n Journal for Contemporary History - Environmental migration in Southern Africa : towards a proposed strategy for action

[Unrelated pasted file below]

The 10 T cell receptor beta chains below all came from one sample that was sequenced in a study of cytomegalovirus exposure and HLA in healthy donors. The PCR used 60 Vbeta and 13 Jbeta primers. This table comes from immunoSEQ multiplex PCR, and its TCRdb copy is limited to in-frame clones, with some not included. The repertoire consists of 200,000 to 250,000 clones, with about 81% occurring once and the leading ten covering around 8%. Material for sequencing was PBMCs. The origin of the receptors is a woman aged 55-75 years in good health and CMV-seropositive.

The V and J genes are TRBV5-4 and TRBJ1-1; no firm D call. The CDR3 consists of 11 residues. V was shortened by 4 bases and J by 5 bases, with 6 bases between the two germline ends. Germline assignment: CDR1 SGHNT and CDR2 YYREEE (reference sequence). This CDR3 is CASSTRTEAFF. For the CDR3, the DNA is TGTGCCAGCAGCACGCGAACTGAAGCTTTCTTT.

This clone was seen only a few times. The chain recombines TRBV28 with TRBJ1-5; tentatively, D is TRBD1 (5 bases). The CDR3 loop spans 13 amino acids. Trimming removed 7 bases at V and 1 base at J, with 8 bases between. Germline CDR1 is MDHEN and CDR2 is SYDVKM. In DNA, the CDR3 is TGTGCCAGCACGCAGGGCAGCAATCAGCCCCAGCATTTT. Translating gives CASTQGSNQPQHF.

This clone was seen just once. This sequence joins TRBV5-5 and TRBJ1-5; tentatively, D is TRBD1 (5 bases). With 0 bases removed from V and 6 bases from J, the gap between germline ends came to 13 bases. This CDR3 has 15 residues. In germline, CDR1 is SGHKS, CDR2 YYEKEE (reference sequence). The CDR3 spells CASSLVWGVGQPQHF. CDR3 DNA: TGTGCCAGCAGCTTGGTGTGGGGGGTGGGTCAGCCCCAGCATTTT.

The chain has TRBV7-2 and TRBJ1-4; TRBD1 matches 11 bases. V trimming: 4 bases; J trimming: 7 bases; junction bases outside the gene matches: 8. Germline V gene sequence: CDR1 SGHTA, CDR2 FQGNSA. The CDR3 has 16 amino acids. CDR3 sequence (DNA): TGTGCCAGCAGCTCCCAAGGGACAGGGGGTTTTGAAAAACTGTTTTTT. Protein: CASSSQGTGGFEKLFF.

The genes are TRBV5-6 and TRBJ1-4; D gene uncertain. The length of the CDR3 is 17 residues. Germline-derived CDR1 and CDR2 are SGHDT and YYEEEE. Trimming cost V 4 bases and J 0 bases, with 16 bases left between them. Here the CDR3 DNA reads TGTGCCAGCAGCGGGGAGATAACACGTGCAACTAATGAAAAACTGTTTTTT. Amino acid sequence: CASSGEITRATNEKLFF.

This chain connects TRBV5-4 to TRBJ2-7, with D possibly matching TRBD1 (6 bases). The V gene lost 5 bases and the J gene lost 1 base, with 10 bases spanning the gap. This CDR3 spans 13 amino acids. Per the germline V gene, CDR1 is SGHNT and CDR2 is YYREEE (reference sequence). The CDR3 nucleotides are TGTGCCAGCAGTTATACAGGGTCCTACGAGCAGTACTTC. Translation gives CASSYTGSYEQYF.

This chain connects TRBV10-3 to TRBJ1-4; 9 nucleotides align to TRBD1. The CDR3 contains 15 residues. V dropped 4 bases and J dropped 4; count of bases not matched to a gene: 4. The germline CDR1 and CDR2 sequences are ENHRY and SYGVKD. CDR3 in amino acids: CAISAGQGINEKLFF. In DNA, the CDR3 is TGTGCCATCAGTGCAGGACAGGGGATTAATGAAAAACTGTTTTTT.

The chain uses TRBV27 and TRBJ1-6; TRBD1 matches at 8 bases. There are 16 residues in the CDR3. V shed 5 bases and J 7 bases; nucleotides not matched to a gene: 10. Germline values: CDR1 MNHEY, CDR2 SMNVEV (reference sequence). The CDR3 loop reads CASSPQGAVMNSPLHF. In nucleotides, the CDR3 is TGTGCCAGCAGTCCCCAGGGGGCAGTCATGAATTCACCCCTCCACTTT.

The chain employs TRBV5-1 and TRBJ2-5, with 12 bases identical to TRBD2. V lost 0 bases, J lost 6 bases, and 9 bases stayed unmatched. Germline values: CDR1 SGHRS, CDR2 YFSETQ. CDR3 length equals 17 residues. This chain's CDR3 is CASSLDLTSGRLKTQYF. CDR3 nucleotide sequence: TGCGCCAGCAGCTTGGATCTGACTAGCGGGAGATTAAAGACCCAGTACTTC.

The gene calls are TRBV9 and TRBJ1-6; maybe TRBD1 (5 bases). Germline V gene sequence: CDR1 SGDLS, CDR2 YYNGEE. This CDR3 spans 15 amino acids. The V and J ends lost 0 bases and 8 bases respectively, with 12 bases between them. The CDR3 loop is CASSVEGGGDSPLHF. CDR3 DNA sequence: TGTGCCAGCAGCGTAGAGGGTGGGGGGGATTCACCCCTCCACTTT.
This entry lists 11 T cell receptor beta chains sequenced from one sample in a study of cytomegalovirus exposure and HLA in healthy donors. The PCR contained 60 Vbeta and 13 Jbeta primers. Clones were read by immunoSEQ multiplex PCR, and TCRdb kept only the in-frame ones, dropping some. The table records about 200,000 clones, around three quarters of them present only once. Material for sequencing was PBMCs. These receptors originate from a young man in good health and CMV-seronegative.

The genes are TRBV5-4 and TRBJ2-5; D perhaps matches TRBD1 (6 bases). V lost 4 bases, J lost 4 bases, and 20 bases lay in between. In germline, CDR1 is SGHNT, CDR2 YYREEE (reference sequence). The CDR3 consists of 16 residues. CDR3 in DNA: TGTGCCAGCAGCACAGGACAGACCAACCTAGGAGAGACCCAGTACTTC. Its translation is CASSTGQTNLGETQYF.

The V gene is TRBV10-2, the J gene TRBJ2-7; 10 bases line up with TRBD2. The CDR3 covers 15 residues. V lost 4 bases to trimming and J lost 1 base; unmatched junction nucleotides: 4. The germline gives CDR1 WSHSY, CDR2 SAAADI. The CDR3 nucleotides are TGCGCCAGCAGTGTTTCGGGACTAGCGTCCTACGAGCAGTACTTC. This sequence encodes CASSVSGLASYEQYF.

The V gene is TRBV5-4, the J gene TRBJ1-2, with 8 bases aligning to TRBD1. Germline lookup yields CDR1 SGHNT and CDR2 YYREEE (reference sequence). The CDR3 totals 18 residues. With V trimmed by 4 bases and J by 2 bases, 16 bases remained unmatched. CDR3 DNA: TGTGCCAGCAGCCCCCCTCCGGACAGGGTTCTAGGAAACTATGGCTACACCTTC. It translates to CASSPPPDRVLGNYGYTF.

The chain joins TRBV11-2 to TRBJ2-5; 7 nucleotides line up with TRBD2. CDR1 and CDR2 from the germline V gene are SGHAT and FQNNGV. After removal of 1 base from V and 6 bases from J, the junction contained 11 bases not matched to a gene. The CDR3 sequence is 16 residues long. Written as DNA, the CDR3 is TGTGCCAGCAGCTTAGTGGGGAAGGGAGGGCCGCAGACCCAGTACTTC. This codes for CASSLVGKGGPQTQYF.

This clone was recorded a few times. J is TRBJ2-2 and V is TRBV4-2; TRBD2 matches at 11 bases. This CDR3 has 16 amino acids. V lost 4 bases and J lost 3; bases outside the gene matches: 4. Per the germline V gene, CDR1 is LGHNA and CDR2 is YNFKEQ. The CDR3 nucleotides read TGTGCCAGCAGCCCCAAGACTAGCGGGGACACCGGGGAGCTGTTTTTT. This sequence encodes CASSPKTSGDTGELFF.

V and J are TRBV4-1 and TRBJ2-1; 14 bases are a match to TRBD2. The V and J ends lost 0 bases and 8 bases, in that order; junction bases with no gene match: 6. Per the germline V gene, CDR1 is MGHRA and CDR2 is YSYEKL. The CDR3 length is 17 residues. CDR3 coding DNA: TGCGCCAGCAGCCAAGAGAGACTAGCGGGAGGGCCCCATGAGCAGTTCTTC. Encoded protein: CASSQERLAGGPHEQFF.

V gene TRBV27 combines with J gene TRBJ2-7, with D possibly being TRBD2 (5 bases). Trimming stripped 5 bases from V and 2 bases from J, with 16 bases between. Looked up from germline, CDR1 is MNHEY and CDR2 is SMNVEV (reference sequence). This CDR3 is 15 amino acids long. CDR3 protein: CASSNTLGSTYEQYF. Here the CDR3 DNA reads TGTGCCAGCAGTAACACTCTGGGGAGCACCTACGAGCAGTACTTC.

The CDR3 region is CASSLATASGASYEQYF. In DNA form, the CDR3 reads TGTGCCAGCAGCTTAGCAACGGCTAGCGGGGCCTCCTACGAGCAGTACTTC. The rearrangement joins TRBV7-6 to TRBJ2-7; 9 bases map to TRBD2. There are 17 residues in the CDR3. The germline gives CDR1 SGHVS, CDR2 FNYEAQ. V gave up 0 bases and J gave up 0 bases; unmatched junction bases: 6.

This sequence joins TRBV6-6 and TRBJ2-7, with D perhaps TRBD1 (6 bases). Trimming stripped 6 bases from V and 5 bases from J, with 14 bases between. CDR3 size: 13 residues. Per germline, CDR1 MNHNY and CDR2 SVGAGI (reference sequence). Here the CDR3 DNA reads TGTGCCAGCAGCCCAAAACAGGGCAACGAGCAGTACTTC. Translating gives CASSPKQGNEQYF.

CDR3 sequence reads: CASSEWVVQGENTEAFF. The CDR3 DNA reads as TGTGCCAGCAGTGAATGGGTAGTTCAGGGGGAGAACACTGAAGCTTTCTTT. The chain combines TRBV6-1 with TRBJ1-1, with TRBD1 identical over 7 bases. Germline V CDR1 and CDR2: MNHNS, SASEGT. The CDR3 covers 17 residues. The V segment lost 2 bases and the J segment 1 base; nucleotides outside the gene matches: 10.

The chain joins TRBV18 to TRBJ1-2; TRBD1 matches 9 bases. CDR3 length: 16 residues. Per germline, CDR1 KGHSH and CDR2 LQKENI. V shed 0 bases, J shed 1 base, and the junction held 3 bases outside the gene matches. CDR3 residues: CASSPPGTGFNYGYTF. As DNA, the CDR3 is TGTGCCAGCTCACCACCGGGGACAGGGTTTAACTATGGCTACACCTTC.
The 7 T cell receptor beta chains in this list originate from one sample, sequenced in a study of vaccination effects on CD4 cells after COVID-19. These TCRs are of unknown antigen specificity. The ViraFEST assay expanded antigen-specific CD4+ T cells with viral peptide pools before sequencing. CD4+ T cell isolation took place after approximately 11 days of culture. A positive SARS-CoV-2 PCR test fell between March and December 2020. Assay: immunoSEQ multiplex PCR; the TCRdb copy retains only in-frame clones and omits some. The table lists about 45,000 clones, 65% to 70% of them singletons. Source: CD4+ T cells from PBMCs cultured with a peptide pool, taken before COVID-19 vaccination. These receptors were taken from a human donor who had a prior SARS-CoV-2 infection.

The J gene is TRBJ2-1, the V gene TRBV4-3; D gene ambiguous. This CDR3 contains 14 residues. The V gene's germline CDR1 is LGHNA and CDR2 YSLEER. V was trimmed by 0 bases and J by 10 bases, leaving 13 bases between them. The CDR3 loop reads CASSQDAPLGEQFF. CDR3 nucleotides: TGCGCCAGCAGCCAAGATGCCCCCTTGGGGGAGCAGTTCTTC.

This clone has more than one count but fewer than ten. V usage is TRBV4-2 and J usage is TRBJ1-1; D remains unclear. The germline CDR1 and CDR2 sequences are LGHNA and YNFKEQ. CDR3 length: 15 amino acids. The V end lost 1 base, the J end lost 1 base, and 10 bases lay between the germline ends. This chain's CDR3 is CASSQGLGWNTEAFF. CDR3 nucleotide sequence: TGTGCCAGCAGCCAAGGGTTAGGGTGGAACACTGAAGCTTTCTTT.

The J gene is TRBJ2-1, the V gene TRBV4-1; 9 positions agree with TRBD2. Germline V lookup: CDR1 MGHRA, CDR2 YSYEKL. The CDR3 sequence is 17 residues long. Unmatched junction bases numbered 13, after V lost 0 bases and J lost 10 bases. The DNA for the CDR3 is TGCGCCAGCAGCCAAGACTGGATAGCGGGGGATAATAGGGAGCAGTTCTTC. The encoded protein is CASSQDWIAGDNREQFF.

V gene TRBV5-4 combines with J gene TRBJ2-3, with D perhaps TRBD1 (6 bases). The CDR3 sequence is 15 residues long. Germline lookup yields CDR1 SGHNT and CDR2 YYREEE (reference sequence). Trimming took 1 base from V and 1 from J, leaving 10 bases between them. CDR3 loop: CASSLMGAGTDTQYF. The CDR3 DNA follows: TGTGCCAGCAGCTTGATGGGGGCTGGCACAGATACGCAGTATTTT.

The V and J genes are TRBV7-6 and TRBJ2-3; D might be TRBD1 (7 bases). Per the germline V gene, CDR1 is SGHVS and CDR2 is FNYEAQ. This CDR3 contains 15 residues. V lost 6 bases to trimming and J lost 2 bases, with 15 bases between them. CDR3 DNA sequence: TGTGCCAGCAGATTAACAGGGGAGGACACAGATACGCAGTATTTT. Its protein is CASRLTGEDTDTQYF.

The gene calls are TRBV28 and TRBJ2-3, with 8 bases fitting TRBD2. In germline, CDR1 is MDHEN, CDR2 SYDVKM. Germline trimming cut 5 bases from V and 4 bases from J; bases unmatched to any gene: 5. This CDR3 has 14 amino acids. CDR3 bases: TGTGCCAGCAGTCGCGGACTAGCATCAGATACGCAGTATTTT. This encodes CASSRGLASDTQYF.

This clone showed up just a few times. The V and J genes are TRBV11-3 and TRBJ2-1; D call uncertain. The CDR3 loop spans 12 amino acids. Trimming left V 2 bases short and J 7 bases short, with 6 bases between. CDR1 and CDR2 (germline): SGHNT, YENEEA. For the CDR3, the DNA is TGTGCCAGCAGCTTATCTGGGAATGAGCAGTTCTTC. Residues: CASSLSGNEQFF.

In the past thirty years environmental problems, and inevitably environmental degradation, have gained considerable momentum. One of the net results of such degradation is manifested in growing numbers of people across the world who are forced to leave degraded and uninhabitable lands. These people are commonly referred to as environmental refugees, and encompass a very diverse category of migrants. It includes people fleeing prolonged droughts, floods, desertification and land degradation, but also those who are threatened by industrial disasters, rising sea levels and development projects such as the construction of large dams. These people are often internally displaced - forced to migrate within their country of origin, or, just as regularly, become international migrants - forced to migrate to a place outside their national borders. Although both these groups are of concern, this article aims explicitly at the issue of environmentally forced international migration due to the potential that this has for impacting on regional political security, economic stability and social dynamics.


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